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Dry sowing reduced durum wheat performance under irrigated conservation agriculture

Creator: Grahmann, K.
Creator: Honsdorf, N.
Creator: Crossa, J.
Creator: Alvarado Beltrán, G.
Creator: Govaerts, B.
Creator: Verhulst, N.
Year: 2021
Language: English
Publisher: Elsevier
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Type: Article
Place of Publication: Amsterdam (Netherlands)
Volume: 274
DOI: 10.1016/j.fcr.2021.108310
Keywords: Permanent Beds
Keywords: Plant Stand
Keywords: Wet Sowing
Keywords: Partial Least Square Regression
Description: Permanent raised beds (PB) are a conservation agriculture option for irrigated conditions that can improve soil quality, increase soil moisture conservation and stabilize yields compared to conventional furrow irrigation. In irrigated wheat (Triticum sp.) production, wet sowing (i.e. applying irrigation before sowing) is most widely used. It allows pre-sowing weed control but reduces sowing time flexibility. Dry sowing, i.e. applying irrigation after sowing, reduces options for weed control but improves water use efficiency and sowing time flexibility. This study evaluated the performance of durum wheat (Triticum durum L.) under conventionally tilled (CTB) and PB with wet and dry sowing in northwestern Mexico. In those four tillage-sowing irrigation environments (ENV), five nitrogen (N) fertilization treatments were tested. Plant stand, grain yield, and grain quality were measured for ten years and fertilizer-based N use efficiency indices were assessed in three years. Plant stand, wheat yield and quality were significantly affected by ENV. The lowest plant stand and yield were found in PB-Dry sowing. On average, only 54 plants m-2 emerged in PB-Dry whereas 159 plants m-2 emerged in CTB-Wet. Plant stand showed high yearly fluctuations, with plant stand in dry sowing favored by lower reference evapotranspiration, with CTB-Dry favored more by high minimum temperature and PB-Dry by high maximum temperature. Yield ranged between 4.20 and 7.94 t ha-1. Yield in PB-Dry was on average 0.35 to 0.50 t ha-1 lower than in the remaining ENV, but positive interactions between year and dry sowing systems were associated with high minimum temperatures at germination and tillering. N fertilization management affected wheat quality, but not wheat yield, possibly due to high levels of soil mineral N available at sowing that were not measured in this study. Split application of N increased grain N content compared to basal N application. Research should address reduced plant stands with dry sowing in conservation agriculture to find management options that improve wheat emergence. Further efforts to optimize N fertilizer management in PB are required to improve grain quality components.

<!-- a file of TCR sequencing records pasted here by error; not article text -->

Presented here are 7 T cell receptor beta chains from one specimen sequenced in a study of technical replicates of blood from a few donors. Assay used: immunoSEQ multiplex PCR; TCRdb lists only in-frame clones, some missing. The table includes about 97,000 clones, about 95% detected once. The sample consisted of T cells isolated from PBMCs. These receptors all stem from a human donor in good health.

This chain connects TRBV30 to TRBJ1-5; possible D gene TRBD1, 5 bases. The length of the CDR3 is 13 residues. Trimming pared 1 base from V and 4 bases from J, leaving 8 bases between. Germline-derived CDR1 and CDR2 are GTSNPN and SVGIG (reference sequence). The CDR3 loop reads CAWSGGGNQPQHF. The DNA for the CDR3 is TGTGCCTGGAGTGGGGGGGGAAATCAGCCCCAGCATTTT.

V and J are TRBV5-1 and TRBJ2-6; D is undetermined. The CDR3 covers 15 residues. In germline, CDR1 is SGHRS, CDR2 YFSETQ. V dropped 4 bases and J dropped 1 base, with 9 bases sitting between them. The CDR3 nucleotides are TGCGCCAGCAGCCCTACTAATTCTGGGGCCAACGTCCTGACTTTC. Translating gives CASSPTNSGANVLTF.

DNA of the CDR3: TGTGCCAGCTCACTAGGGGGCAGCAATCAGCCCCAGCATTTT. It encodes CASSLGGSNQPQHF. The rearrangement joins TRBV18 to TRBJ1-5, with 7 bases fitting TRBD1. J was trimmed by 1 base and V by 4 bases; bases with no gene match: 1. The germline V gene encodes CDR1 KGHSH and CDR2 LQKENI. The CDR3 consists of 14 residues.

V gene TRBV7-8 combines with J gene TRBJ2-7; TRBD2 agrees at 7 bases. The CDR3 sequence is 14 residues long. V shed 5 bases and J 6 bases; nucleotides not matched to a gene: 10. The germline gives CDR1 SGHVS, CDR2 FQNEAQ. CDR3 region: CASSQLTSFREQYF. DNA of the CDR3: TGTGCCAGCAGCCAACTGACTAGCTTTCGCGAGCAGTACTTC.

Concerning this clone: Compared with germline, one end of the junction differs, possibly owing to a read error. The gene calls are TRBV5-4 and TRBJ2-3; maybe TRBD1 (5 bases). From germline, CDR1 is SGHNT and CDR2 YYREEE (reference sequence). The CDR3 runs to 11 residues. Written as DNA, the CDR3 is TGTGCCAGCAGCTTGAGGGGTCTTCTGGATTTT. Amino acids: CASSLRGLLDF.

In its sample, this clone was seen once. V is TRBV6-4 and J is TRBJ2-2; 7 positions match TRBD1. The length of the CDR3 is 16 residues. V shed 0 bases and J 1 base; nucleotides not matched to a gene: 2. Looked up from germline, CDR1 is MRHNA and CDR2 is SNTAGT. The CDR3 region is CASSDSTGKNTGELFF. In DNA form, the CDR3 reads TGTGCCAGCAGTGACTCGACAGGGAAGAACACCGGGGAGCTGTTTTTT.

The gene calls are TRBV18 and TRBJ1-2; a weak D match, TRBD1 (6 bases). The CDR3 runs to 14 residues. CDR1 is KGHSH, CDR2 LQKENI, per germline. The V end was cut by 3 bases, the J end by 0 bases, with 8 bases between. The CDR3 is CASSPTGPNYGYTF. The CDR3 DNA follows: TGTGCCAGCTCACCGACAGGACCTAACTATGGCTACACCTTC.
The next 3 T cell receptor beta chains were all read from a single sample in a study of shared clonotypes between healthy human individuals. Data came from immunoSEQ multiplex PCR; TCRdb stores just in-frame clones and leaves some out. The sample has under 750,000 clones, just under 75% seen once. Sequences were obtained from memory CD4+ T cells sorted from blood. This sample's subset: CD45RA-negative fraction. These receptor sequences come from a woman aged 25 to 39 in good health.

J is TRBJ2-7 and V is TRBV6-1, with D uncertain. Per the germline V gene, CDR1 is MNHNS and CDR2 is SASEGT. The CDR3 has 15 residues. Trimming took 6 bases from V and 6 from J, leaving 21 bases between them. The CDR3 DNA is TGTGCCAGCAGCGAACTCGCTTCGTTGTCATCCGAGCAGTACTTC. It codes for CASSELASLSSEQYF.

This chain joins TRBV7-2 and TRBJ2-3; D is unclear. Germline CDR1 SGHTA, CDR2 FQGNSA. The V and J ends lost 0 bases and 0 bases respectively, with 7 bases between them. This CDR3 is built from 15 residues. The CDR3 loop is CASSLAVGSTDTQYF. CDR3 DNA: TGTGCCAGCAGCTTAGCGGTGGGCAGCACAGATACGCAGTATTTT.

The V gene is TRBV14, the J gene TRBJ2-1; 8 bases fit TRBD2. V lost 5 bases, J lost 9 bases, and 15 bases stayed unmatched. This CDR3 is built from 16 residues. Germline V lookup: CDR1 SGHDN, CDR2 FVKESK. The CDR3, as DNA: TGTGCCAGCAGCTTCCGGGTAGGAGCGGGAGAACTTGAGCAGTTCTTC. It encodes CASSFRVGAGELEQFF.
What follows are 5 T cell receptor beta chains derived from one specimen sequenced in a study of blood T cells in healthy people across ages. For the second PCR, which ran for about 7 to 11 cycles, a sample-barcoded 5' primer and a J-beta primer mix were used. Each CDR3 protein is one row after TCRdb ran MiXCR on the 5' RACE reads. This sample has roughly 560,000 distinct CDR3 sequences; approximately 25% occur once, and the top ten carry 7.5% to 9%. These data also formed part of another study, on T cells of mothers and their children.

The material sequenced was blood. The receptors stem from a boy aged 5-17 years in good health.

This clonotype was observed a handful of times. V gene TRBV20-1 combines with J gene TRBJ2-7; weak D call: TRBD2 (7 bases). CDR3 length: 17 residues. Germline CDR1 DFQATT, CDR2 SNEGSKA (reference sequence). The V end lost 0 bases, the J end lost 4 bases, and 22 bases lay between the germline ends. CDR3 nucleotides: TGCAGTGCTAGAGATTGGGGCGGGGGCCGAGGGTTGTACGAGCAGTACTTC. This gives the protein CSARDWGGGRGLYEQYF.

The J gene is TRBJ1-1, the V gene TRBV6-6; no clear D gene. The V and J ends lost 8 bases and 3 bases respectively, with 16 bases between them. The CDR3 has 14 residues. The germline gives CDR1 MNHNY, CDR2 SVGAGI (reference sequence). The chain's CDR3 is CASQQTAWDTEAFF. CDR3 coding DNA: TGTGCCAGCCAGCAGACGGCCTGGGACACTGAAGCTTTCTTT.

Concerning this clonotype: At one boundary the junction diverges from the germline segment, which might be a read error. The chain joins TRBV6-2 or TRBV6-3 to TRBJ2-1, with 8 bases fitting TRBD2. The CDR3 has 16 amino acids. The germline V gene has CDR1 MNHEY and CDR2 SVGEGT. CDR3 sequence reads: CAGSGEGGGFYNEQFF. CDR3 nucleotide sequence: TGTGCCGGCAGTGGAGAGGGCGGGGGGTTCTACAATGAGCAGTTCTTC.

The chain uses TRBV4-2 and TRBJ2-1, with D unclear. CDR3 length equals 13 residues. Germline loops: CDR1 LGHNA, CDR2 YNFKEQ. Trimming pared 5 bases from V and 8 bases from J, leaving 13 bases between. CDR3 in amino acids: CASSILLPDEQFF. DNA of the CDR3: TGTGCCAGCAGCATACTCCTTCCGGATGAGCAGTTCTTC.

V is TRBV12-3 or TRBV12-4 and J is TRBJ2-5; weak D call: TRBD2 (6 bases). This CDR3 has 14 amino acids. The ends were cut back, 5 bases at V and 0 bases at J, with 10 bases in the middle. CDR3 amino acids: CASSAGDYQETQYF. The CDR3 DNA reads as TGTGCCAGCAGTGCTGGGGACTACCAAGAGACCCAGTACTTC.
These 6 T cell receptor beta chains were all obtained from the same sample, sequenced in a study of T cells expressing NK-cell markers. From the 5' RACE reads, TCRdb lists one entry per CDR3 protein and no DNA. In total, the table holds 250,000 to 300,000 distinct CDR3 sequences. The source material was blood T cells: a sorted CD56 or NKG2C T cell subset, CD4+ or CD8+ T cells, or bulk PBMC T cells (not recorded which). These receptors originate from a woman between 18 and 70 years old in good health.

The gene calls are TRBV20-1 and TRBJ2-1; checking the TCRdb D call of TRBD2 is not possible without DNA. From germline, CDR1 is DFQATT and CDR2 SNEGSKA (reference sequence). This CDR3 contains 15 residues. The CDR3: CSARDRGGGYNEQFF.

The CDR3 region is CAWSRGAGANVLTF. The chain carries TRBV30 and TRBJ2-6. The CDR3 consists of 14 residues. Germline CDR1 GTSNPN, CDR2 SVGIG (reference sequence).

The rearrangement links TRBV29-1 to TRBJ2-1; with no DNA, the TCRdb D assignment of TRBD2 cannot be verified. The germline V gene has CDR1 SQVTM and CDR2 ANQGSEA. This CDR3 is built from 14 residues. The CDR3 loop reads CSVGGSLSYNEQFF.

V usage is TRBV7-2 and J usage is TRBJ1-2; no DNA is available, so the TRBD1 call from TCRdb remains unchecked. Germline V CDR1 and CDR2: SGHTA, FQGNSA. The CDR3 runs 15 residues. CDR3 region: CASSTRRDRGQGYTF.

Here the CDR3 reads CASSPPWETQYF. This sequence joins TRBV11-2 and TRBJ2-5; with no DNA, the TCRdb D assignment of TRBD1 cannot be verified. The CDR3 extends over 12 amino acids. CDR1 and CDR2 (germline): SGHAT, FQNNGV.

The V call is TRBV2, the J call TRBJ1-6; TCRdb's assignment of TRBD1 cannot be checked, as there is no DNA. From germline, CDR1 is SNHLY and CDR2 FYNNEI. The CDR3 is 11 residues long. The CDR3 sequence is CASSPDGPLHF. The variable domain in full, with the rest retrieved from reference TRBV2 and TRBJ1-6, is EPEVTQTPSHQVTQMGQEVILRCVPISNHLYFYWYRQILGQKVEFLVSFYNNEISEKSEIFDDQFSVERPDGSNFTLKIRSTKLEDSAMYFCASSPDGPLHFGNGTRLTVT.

Agrovoc: WHEAT
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ISSN: 0378-4290
Journal: Field Crops Research
Article number: 108310

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  • Wheat
    Wheat - breeding, phytopathology, physiology, quality, biotech

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